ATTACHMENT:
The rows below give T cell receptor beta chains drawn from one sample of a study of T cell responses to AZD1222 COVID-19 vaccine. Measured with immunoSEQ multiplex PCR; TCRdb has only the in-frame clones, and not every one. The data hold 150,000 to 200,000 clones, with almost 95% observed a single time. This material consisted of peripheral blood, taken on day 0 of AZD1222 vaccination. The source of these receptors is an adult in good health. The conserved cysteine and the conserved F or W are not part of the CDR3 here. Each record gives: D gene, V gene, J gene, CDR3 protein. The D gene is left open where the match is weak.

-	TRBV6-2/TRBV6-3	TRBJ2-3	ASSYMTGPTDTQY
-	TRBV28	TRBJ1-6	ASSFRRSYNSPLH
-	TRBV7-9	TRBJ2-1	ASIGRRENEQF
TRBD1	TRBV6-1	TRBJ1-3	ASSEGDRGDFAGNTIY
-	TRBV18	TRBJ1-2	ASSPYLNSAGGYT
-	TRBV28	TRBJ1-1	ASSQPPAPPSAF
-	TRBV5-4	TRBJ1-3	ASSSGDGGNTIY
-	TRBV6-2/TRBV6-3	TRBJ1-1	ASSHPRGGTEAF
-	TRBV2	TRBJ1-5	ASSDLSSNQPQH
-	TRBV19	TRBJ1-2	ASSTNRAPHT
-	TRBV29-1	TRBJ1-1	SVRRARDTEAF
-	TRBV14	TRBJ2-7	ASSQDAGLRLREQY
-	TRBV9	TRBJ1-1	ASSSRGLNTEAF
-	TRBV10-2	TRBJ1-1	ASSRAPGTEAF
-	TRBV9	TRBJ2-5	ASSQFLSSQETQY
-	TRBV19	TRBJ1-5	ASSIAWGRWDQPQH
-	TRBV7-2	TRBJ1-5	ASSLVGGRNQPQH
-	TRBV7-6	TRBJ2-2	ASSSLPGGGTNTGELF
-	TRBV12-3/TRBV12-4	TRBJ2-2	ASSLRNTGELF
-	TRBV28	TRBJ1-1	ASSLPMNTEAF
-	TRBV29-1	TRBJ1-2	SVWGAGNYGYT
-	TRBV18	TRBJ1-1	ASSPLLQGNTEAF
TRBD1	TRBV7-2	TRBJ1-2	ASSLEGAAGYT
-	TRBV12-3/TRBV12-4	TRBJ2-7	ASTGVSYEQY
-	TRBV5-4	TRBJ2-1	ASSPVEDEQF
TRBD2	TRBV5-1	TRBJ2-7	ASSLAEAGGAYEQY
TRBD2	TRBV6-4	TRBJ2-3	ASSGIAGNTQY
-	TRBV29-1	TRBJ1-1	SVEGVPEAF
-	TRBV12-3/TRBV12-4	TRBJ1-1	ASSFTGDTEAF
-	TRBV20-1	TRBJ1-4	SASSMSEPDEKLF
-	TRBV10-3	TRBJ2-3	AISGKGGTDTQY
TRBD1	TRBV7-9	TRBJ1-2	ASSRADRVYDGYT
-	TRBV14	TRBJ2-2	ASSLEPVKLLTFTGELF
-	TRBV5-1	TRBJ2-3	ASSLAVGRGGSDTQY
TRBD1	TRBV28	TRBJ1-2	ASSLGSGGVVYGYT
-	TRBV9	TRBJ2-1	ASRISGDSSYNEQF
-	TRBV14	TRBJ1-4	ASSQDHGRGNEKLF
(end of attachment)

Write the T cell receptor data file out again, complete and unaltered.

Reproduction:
The rows below give T cell receptor beta chains drawn from one sample of a study of T cell responses to AZD1222 COVID-19 vaccine. Measured with immunoSEQ multiplex PCR; TCRdb has only the in-frame clones, and not every one. The data hold 150,000 to 200,000 clones, with almost 95% observed a single time. This material consisted of peripheral blood, taken on day 0 of AZD1222 vaccination. The source of these receptors is an adult in good health. The conserved cysteine and the conserved F or W are not part of the CDR3 here. Each record gives: D gene, V gene, J gene, CDR3 protein. The D gene is left open where the match is weak.

-	TRBV6-2/TRBV6-3	TRBJ2-3	ASSYMTGPTDTQY
-	TRBV28	TRBJ1-6	ASSFRRSYNSPLH
-	TRBV7-9	TRBJ2-1	ASIGRRENEQF
TRBD1	TRBV6-1	TRBJ1-3	ASSEGDRGDFAGNTIY
-	TRBV18	TRBJ1-2	ASSPYLNSAGGYT
-	TRBV28	TRBJ1-1	ASSQPPAPPSAF
-	TRBV5-4	TRBJ1-3	ASSSGDGGNTIY
-	TRBV6-2/TRBV6-3	TRBJ1-1	ASSHPRGGTEAF
-	TRBV2	TRBJ1-5	ASSDLSSNQPQH
-	TRBV19	TRBJ1-2	ASSTNRAPHT
-	TRBV29-1	TRBJ1-1	SVRRARDTEAF
-	TRBV14	TRBJ2-7	ASSQDAGLRLREQY
-	TRBV9	TRBJ1-1	ASSSRGLNTEAF
-	TRBV10-2	TRBJ1-1	ASSRAPGTEAF
-	TRBV9	TRBJ2-5	ASSQFLSSQETQY
-	TRBV19	TRBJ1-5	ASSIAWGRWDQPQH
-	TRBV7-2	TRBJ1-5	ASSLVGGRNQPQH
-	TRBV7-6	TRBJ2-2	ASSSLPGGGTNTGELF
-	TRBV12-3/TRBV12-4	TRBJ2-2	ASSLRNTGELF
-	TRBV28	TRBJ1-1	ASSLPMNTEAF
-	TRBV29-1	TRBJ1-2	SVWGAGNYGYT
-	TRBV18	TRBJ1-1	ASSPLLQGNTEAF
TRBD1	TRBV7-2	TRBJ1-2	ASSLEGAAGYT
-	TRBV12-3/TRBV12-4	TRBJ2-7	ASTGVSYEQY
-	TRBV5-4	TRBJ2-1	ASSPVEDEQF
TRBD2	TRBV5-1	TRBJ2-7	ASSLAEAGGAYEQY
TRBD2	TRBV6-4	TRBJ2-3	ASSGIAGNTQY
-	TRBV29-1	TRBJ1-1	SVEGVPEAF
-	TRBV12-3/TRBV12-4	TRBJ1-1	ASSFTGDTEAF
-	TRBV20-1	TRBJ1-4	SASSMSEPDEKLF
-	TRBV10-3	TRBJ2-3	AISGKGGTDTQY
TRBD1	TRBV7-9	TRBJ1-2	ASSRADRVYDGYT
-	TRBV14	TRBJ2-2	ASSLEPVKLLTFTGELF
-	TRBV5-1	TRBJ2-3	ASSLAVGRGGSDTQY
TRBD1	TRBV28	TRBJ1-2	ASSLGSGGVVYGYT
-	TRBV9	TRBJ2-1	ASRISGDSSYNEQF
-	TRBV14	TRBJ1-4	ASSQDHGRGNEKLF